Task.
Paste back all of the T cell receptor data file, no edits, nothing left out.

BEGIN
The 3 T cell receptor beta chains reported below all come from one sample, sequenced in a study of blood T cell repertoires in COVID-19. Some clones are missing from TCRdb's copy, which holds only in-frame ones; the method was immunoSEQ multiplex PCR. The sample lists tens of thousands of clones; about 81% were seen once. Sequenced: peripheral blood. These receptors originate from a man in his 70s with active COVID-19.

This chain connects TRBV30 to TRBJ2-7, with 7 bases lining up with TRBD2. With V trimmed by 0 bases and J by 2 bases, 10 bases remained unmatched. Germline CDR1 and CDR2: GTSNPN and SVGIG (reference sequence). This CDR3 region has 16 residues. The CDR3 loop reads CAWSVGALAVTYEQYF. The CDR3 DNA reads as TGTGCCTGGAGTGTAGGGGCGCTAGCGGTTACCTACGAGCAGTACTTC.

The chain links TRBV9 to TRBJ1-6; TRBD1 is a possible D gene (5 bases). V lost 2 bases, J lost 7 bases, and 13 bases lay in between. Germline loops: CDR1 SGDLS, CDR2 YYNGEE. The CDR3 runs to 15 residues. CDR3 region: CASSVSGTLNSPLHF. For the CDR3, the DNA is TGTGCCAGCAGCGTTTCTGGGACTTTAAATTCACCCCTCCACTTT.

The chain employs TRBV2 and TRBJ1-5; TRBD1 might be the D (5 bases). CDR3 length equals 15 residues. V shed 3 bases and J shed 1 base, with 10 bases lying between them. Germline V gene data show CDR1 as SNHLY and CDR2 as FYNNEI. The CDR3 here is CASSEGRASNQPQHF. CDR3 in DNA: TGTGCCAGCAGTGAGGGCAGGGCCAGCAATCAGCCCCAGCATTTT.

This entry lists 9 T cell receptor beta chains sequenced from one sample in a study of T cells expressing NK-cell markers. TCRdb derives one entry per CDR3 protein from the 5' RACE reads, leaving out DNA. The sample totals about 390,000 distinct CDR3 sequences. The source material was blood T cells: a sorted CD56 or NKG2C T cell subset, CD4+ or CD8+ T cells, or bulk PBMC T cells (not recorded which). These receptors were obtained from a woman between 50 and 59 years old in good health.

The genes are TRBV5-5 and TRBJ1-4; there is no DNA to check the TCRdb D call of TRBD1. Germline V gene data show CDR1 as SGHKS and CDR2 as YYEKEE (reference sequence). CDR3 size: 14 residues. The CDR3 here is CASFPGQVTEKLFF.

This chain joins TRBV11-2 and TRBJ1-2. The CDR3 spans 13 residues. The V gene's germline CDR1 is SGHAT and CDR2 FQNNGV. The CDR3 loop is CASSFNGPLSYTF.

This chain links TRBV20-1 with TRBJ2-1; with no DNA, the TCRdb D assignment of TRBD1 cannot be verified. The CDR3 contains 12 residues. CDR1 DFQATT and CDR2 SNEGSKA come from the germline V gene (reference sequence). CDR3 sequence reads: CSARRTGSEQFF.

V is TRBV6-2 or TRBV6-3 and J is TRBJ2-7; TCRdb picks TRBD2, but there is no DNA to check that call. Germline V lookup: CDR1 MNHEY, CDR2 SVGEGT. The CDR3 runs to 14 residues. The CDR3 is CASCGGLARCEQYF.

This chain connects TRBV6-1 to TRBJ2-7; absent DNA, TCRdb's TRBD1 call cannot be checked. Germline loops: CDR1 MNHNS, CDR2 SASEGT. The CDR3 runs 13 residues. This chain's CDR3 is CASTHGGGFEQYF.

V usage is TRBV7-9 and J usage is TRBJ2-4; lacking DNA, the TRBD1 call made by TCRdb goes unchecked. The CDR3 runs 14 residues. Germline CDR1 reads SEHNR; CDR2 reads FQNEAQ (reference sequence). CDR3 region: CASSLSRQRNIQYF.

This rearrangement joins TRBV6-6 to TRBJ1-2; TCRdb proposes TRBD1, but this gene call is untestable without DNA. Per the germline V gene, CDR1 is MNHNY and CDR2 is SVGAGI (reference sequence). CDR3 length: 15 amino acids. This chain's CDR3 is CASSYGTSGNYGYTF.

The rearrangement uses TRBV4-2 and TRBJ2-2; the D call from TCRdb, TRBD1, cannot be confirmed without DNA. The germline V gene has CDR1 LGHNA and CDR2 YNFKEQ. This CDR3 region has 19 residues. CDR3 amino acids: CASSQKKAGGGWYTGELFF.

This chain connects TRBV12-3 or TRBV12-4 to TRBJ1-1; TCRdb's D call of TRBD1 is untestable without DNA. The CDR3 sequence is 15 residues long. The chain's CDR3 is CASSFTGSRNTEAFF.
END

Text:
The 3 T cell receptor beta chains reported below all come from one sample, sequenced in a study of blood T cell repertoires in COVID-19. Some clones are missing from TCRdb's copy, which holds only in-frame ones; the method was immunoSEQ multiplex PCR. The sample lists tens of thousands of clones; about 81% were seen once. Sequenced: peripheral blood. These receptors originate from a man in his 70s with active COVID-19.

This chain connects TRBV30 to TRBJ2-7, with 7 bases lining up with TRBD2. With V trimmed by 0 bases and J by 2 bases, 10 bases remained unmatched. Germline CDR1 and CDR2: GTSNPN and SVGIG (reference sequence). This CDR3 region has 16 residues. The CDR3 loop reads CAWSVGALAVTYEQYF. The CDR3 DNA reads as TGTGCCTGGAGTGTAGGGGCGCTAGCGGTTACCTACGAGCAGTACTTC.

The chain links TRBV9 to TRBJ1-6; TRBD1 is a possible D gene (5 bases). V lost 2 bases, J lost 7 bases, and 13 bases lay in between. Germline loops: CDR1 SGDLS, CDR2 YYNGEE. The CDR3 runs to 15 residues. CDR3 region: CASSVSGTLNSPLHF. For the CDR3, the DNA is TGTGCCAGCAGCGTTTCTGGGACTTTAAATTCACCCCTCCACTTT.

The chain employs TRBV2 and TRBJ1-5; TRBD1 might be the D (5 bases). CDR3 length equals 15 residues. V shed 3 bases and J shed 1 base, with 10 bases lying between them. Germline V gene data show CDR1 as SNHLY and CDR2 as FYNNEI. The CDR3 here is CASSEGRASNQPQHF. CDR3 in DNA: TGTGCCAGCAGTGAGGGCAGGGCCAGCAATCAGCCCCAGCATTTT.

This entry lists 9 T cell receptor beta chains sequenced from one sample in a study of T cells expressing NK-cell markers. TCRdb derives one entry per CDR3 protein from the 5' RACE reads, leaving out DNA. The sample totals about 390,000 distinct CDR3 sequences. The source material was blood T cells: a sorted CD56 or NKG2C T cell subset, CD4+ or CD8+ T cells, or bulk PBMC T cells (not recorded which). These receptors were obtained from a woman between 50 and 59 years old in good health.

The genes are TRBV5-5 and TRBJ1-4; there is no DNA to check the TCRdb D call of TRBD1. Germline V gene data show CDR1 as SGHKS and CDR2 as YYEKEE (reference sequence). CDR3 size: 14 residues. The CDR3 here is CASFPGQVTEKLFF.

This chain joins TRBV11-2 and TRBJ1-2. The CDR3 spans 13 residues. The V gene's germline CDR1 is SGHAT and CDR2 FQNNGV. The CDR3 loop is CASSFNGPLSYTF.

This chain links TRBV20-1 with TRBJ2-1; with no DNA, the TCRdb D assignment of TRBD1 cannot be verified. The CDR3 contains 12 residues. CDR1 DFQATT and CDR2 SNEGSKA come from the germline V gene (reference sequence). CDR3 sequence reads: CSARRTGSEQFF.

V is TRBV6-2 or TRBV6-3 and J is TRBJ2-7; TCRdb picks TRBD2, but there is no DNA to check that call. Germline V lookup: CDR1 MNHEY, CDR2 SVGEGT. The CDR3 runs to 14 residues. The CDR3 is CASCGGLARCEQYF.

This chain connects TRBV6-1 to TRBJ2-7; absent DNA, TCRdb's TRBD1 call cannot be checked. Germline loops: CDR1 MNHNS, CDR2 SASEGT. The CDR3 runs 13 residues. This chain's CDR3 is CASTHGGGFEQYF.

V usage is TRBV7-9 and J usage is TRBJ2-4; lacking DNA, the TRBD1 call made by TCRdb goes unchecked. The CDR3 runs 14 residues. Germline CDR1 reads SEHNR; CDR2 reads FQNEAQ (reference sequence). CDR3 region: CASSLSRQRNIQYF.

This rearrangement joins TRBV6-6 to TRBJ1-2; TCRdb proposes TRBD1, but this gene call is untestable without DNA. Per the germline V gene, CDR1 is MNHNY and CDR2 is SVGAGI (reference sequence). CDR3 length: 15 amino acids. This chain's CDR3 is CASSYGTSGNYGYTF.

The rearrangement uses TRBV4-2 and TRBJ2-2; the D call from TCRdb, TRBD1, cannot be confirmed without DNA. The germline V gene has CDR1 LGHNA and CDR2 YNFKEQ. This CDR3 region has 19 residues. CDR3 amino acids: CASSQKKAGGGWYTGELFF.

This chain connects TRBV12-3 or TRBV12-4 to TRBJ1-1; TCRdb's D call of TRBD1 is untestable without DNA. The CDR3 sequence is 15 residues long. The chain's CDR3 is CASSFTGSRNTEAFF.